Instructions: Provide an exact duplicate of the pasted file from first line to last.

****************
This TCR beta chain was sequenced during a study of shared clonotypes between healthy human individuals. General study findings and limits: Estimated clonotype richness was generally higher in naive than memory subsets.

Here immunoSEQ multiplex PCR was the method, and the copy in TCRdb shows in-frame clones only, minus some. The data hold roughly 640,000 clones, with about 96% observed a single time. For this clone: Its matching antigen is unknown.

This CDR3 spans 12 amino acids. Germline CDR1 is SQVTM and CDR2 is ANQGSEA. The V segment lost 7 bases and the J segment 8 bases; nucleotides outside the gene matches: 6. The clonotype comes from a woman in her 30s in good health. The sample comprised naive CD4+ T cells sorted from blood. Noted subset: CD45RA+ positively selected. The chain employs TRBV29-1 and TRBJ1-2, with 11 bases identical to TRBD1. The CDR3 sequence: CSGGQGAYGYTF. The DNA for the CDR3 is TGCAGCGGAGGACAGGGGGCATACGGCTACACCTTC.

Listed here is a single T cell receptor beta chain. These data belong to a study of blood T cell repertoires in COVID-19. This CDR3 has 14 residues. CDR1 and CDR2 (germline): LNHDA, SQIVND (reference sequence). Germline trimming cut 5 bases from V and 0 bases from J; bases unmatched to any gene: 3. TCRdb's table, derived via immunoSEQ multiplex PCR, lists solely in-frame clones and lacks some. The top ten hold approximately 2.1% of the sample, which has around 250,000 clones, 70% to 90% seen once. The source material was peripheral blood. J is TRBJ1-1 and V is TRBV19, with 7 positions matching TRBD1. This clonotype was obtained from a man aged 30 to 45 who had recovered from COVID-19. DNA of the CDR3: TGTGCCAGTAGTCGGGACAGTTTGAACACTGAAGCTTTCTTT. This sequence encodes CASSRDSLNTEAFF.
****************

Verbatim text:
This TCR beta chain was sequenced during a study of shared clonotypes between healthy human individuals. General study findings and limits: Estimated clonotype richness was generally higher in naive than memory subsets.

Here immunoSEQ multiplex PCR was the method, and the copy in TCRdb shows in-frame clones only, minus some. The data hold roughly 640,000 clones, with about 96% observed a single time. For this clone: Its matching antigen is unknown.

This CDR3 spans 12 amino acids. Germline CDR1 is SQVTM and CDR2 is ANQGSEA. The V segment lost 7 bases and the J segment 8 bases; nucleotides outside the gene matches: 6. The clonotype comes from a woman in her 30s in good health. The sample comprised naive CD4+ T cells sorted from blood. Noted subset: CD45RA+ positively selected. The chain employs TRBV29-1 and TRBJ1-2, with 11 bases identical to TRBD1. The CDR3 sequence: CSGGQGAYGYTF. The DNA for the CDR3 is TGCAGCGGAGGACAGGGGGCATACGGCTACACCTTC.

Listed here is a single T cell receptor beta chain. These data belong to a study of blood T cell repertoires in COVID-19. This CDR3 has 14 residues. CDR1 and CDR2 (germline): LNHDA, SQIVND (reference sequence). Germline trimming cut 5 bases from V and 0 bases from J; bases unmatched to any gene: 3. TCRdb's table, derived via immunoSEQ multiplex PCR, lists solely in-frame clones and lacks some. The top ten hold approximately 2.1% of the sample, which has around 250,000 clones, 70% to 90% seen once. The source material was peripheral blood. J is TRBJ1-1 and V is TRBV19, with 7 positions matching TRBD1. This clonotype was obtained from a man aged 30 to 45 who had recovered from COVID-19. DNA of the CDR3: TGTGCCAGTAGTCGGGACAGTTTGAACACTGAAGCTTTCTTT. This sequence encodes CASSRDSLNTEAFF.